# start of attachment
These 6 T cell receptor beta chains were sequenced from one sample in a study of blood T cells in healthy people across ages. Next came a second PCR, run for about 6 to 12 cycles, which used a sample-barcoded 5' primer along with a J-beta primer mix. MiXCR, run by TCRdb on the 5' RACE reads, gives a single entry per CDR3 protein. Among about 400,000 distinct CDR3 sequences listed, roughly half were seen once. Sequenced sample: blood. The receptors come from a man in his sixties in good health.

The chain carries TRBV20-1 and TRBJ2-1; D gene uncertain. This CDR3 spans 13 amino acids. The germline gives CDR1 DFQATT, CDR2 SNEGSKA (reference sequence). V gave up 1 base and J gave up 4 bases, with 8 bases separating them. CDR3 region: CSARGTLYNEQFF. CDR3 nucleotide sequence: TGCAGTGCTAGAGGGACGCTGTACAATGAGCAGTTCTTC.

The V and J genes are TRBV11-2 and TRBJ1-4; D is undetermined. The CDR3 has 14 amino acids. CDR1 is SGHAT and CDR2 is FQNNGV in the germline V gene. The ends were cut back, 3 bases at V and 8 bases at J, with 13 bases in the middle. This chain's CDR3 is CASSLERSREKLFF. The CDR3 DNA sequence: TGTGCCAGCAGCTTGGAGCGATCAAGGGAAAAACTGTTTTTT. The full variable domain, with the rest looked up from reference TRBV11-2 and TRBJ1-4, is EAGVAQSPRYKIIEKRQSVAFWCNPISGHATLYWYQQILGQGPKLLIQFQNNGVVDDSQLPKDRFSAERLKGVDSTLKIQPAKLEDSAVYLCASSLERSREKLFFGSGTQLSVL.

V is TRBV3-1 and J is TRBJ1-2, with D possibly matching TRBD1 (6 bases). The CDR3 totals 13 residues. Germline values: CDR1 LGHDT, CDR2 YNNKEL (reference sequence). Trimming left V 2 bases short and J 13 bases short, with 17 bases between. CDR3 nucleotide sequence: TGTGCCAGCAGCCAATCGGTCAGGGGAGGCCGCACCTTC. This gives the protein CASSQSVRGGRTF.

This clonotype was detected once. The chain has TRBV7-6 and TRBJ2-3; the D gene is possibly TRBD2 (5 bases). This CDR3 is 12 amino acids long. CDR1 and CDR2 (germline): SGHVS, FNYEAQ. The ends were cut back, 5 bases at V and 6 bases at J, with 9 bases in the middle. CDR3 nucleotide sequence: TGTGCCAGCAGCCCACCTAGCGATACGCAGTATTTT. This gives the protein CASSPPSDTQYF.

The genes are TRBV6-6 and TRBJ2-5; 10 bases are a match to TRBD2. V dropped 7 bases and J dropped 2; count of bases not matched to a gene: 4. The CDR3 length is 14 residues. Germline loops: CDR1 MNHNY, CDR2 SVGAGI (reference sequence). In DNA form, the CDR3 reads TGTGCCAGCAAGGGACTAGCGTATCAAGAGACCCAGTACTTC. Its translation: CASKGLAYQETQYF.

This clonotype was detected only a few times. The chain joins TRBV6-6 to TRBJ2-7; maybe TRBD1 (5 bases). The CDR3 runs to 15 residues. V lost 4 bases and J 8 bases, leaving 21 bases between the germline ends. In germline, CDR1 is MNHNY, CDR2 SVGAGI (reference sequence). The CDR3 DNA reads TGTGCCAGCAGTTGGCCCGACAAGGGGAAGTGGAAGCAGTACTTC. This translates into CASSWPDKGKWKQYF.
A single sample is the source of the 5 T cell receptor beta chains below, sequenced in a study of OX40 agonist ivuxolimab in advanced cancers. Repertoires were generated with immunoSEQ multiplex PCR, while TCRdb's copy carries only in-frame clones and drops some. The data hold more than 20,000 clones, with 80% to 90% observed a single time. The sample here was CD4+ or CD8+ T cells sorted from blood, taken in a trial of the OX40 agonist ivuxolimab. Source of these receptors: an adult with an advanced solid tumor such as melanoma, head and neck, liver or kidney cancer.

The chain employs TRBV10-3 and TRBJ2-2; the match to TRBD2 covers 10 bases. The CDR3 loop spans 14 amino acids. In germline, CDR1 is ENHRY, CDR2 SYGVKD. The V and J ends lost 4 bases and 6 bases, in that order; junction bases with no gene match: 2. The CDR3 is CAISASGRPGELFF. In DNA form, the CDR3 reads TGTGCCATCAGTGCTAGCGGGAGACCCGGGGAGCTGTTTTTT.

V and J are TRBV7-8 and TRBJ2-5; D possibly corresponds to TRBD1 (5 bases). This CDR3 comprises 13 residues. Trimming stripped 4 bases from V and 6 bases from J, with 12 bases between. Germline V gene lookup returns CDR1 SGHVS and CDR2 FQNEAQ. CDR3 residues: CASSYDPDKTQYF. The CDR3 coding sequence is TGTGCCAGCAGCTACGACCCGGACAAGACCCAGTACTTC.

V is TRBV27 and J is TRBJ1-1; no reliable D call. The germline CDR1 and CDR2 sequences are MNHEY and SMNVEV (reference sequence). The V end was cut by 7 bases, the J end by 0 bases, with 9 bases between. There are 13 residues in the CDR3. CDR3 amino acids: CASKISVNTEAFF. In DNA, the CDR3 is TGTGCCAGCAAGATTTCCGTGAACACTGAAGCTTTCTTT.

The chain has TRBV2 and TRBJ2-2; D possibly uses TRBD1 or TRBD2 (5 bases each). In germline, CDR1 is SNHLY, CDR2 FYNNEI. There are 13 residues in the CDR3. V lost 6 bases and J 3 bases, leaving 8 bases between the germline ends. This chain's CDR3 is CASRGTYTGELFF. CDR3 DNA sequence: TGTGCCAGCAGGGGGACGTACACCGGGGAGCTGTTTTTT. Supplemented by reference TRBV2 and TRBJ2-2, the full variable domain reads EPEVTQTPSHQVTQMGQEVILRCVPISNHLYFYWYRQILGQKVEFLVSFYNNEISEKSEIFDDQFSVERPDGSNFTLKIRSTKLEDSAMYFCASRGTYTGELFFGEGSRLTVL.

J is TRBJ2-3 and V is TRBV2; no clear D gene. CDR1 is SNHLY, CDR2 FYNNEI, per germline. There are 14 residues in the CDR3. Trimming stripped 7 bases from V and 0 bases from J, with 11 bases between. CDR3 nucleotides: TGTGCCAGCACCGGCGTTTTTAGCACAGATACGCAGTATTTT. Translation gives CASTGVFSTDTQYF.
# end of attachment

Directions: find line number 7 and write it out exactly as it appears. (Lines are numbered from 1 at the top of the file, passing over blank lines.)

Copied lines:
This clonotype was detected only a few times. The chain joins TRBV6-6 to TRBJ2-7; maybe TRBD1 (5 bases). The CDR3 runs to 15 residues. V lost 4 bases and J 8 bases, leaving 21 bases between the germline ends. In germline, CDR1 is MNHNY, CDR2 SVGAGI (reference sequence). The CDR3 DNA reads TGTGCCAGCAGTTGGCCCGACAAGGGGAAGTGGAAGCAGTACTTC. This translates into CASSWPDKGKWKQYF.